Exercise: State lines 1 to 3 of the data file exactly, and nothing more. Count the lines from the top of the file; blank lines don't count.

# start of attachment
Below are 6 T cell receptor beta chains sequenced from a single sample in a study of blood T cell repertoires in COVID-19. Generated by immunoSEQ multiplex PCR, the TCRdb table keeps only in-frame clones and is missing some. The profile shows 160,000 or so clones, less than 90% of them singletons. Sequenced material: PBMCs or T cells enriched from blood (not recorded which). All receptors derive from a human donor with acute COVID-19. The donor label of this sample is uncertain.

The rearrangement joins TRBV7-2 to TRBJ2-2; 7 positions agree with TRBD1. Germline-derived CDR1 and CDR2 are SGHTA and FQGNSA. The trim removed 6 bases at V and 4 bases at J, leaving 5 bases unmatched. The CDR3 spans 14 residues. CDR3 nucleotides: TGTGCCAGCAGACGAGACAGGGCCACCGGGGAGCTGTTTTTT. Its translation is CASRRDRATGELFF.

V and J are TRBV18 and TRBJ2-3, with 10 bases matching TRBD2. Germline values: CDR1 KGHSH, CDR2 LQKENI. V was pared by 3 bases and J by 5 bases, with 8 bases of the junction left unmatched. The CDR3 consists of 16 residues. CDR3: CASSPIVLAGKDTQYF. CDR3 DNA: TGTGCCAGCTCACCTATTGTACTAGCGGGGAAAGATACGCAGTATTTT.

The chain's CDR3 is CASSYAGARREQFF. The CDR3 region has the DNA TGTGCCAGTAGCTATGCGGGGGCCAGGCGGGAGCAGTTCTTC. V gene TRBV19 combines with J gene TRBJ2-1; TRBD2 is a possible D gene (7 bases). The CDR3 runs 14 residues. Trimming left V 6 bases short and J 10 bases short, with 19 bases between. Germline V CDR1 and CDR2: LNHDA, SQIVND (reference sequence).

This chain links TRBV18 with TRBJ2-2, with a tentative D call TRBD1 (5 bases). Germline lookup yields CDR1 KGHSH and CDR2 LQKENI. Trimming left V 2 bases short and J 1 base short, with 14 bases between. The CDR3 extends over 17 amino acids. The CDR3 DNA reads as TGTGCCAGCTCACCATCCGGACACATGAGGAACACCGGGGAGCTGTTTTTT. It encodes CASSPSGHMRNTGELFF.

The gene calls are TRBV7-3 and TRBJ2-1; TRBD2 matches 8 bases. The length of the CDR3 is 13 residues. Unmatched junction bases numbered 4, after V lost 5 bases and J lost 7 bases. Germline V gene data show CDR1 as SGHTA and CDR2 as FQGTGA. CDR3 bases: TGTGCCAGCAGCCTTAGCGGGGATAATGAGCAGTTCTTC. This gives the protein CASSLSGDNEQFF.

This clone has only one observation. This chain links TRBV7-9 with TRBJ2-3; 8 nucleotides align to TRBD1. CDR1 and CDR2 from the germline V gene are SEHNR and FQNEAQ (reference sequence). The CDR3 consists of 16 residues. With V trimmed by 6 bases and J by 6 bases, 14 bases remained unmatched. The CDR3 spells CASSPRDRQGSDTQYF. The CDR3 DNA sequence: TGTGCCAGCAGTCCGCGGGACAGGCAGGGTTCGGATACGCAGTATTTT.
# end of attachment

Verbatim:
Below are 6 T cell receptor beta chains sequenced from a single sample in a study of blood T cell repertoires in COVID-19. Generated by immunoSEQ multiplex PCR, the TCRdb table keeps only in-frame clones and is missing some. The profile shows 160,000 or so clones, less than 90% of them singletons. Sequenced material: PBMCs or T cells enriched from blood (not recorded which). All receptors derive from a human donor with acute COVID-19. The donor label of this sample is uncertain.

The rearrangement joins TRBV7-2 to TRBJ2-2; 7 positions agree with TRBD1. Germline-derived CDR1 and CDR2 are SGHTA and FQGNSA. The trim removed 6 bases at V and 4 bases at J, leaving 5 bases unmatched. The CDR3 spans 14 residues. CDR3 nucleotides: TGTGCCAGCAGACGAGACAGGGCCACCGGGGAGCTGTTTTTT. Its translation is CASRRDRATGELFF.

V and J are TRBV18 and TRBJ2-3, with 10 bases matching TRBD2. Germline values: CDR1 KGHSH, CDR2 LQKENI. V was pared by 3 bases and J by 5 bases, with 8 bases of the junction left unmatched. The CDR3 consists of 16 residues. CDR3: CASSPIVLAGKDTQYF. CDR3 DNA: TGTGCCAGCTCACCTATTGTACTAGCGGGGAAAGATACGCAGTATTTT.